This is a story about serendipity, generosity, community, and several rolls of Ilford FP4 film. It begins in April 2020, during our first Covid-19 lockdown when a request from a sibling for an old family photo led me to dig around in my messy 35mm archive. I discovered quite a few forgotten negatives and slides from my life during the 1970’s, when I was young and single. They had been randomly stored and dragged around in house moves whilst I focussed on marriage, motherhood and a career in Social Work. Even when I built a darkroom during my first pregnancy, I used it to develop and print images of my baby, not the material from my previous life.
So much of this rediscovered archive had been largely unseen, even by me.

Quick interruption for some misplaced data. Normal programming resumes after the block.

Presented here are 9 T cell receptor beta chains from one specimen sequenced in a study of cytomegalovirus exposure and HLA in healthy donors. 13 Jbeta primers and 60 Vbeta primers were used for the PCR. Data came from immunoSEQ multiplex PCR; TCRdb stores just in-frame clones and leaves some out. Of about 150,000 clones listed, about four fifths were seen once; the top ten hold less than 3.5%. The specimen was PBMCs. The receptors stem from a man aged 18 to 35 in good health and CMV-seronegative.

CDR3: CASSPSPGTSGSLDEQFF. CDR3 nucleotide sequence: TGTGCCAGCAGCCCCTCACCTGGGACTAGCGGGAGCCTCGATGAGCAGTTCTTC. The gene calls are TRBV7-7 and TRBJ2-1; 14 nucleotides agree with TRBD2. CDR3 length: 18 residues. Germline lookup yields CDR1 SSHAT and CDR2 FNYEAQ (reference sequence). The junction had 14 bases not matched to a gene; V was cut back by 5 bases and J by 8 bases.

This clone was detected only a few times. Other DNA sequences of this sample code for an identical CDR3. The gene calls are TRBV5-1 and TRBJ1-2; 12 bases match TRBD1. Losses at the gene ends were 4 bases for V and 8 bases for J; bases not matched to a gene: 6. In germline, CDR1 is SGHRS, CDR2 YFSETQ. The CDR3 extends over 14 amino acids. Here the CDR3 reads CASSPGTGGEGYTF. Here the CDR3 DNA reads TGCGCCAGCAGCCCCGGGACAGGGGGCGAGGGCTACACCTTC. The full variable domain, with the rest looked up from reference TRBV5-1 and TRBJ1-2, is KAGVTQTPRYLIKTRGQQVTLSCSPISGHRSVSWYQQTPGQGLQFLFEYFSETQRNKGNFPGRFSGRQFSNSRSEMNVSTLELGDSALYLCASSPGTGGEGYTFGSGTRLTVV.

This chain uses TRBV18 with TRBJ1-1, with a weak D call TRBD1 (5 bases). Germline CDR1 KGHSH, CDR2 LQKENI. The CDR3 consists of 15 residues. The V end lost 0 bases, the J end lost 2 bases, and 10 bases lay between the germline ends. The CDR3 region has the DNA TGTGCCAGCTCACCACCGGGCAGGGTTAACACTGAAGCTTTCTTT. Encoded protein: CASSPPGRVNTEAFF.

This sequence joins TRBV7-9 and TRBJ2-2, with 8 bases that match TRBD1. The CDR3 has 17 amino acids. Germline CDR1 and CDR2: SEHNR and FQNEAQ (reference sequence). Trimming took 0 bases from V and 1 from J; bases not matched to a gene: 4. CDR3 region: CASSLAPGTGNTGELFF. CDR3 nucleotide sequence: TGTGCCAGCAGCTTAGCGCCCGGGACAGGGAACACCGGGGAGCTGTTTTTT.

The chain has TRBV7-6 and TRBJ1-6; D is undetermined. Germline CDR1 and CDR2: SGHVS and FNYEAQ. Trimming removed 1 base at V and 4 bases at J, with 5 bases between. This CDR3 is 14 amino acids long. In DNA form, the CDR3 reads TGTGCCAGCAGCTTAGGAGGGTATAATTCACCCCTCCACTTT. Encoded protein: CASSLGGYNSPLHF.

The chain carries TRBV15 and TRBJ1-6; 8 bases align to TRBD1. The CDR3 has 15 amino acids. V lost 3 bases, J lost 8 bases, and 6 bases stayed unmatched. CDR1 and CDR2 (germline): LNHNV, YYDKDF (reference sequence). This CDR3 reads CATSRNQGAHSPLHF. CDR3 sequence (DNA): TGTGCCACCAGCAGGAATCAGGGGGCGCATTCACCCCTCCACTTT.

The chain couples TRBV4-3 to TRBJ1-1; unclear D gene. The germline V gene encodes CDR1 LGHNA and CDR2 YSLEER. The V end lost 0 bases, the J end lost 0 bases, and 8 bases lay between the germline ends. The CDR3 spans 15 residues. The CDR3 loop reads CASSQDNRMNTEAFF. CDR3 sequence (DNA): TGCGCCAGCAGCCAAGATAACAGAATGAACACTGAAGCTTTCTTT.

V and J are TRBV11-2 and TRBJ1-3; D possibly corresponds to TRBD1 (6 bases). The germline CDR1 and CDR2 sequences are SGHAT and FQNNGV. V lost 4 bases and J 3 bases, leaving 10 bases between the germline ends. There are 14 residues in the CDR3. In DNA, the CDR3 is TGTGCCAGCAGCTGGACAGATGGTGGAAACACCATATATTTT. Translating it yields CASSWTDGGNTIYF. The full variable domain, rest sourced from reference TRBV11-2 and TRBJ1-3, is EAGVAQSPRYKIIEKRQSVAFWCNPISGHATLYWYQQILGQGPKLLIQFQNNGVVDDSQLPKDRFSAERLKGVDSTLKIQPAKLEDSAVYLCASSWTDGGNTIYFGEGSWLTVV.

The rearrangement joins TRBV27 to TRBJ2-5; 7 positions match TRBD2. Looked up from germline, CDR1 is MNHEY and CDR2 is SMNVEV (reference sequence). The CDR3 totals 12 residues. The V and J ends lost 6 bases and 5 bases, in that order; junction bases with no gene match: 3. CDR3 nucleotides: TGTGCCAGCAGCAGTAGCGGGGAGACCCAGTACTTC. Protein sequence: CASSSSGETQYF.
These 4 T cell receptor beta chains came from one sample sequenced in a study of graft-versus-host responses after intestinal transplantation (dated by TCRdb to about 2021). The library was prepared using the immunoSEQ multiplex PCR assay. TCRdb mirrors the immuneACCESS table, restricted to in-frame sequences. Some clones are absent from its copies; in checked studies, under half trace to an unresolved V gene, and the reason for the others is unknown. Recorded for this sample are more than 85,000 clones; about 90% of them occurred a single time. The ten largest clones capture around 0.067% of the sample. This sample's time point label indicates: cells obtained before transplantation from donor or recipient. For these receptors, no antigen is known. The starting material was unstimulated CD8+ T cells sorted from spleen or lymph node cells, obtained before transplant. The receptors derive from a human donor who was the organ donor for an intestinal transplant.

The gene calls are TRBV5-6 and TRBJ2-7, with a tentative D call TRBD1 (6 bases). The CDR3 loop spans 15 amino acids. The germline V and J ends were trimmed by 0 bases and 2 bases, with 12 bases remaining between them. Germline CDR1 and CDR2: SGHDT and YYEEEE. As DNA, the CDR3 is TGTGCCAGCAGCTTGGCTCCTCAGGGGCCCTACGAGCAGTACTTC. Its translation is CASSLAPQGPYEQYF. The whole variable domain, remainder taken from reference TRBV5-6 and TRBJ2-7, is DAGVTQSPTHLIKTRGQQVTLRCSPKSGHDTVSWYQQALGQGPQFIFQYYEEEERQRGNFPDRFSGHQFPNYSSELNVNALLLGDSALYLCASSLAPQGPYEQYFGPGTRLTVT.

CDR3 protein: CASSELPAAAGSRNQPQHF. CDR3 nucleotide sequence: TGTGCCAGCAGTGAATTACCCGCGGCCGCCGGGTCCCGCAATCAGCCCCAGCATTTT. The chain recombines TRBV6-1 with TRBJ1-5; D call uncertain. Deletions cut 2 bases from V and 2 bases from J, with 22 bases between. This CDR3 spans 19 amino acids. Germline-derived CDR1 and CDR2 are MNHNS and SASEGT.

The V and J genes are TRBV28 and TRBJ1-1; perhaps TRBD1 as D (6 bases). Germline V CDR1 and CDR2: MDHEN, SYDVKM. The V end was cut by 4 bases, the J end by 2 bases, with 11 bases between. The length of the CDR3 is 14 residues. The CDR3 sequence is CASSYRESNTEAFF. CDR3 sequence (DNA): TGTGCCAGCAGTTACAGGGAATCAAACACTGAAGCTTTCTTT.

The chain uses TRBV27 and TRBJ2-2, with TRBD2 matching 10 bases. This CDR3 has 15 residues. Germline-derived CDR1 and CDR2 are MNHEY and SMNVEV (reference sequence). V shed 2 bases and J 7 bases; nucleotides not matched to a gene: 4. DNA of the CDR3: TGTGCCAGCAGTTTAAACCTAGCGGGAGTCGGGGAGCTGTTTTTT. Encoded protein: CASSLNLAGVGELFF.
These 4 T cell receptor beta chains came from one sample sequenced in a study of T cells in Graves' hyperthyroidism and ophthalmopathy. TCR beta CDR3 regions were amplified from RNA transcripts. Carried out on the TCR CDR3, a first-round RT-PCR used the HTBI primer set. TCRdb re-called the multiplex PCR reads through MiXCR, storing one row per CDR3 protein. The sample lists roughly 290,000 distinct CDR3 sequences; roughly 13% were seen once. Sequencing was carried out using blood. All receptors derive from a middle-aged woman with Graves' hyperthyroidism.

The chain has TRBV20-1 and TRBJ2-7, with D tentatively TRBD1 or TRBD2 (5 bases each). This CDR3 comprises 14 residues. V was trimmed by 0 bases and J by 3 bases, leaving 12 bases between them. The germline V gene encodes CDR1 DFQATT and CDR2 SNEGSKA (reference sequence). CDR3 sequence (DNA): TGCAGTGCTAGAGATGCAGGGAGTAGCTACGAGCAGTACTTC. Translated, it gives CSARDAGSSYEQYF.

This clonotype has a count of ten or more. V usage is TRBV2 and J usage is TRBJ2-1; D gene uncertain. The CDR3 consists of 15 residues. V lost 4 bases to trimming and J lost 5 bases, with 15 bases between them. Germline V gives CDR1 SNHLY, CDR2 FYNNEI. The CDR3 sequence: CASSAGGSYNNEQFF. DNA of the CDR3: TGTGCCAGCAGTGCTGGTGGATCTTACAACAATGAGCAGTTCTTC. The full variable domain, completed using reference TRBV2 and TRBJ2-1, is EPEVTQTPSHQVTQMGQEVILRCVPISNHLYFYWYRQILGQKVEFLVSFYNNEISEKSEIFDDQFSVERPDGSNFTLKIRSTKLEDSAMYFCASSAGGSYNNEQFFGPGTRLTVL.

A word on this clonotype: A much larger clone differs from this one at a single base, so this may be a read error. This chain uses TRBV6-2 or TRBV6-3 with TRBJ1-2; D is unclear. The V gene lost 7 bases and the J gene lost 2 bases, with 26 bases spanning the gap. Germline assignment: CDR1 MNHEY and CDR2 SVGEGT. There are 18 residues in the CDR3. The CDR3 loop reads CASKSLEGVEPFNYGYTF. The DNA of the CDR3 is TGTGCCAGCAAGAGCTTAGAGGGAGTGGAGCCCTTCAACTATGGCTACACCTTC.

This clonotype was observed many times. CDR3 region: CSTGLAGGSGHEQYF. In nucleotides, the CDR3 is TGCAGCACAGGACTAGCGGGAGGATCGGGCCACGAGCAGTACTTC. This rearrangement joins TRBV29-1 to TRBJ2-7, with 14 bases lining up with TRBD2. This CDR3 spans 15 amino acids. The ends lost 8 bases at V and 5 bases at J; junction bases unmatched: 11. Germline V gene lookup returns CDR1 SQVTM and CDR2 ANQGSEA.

Tattered Proof Sheets
Amongst the boxes, I found eight tattered proof sheets and ILFORD negatives and one box of colour slides which I had exposed during three weekend visits to Stockport Market in 1976 and 1977.
Both of us donned in precautionary gloves and masks, a generous friend loaned me his scanner, and I was finally able to see the forty-year-old images properly. They brought back memories of wandering around that busy, noisy market community; crowds of chatting, jostling shoppers, traders shouting bargains, ladies sharing their news, children playing, hymn singers and, in summer, a brass band playing at a nearby shopping centre.
My images show evidence of hardship and scarcity, of make do and mend, and the faces of the stall holders are well-lined from many years of long days spent outdoors. But they also illustrate the cheerful friendliness and warm energy which hummed everywhere. The atmosphere was of a real, live strong community, with customs and traditions based on necessary mutual reliance and a sense of belonging.
What a contrast to life in the Spring 2020, with our months of enforced social isolation, online shopping and communication by Zoom!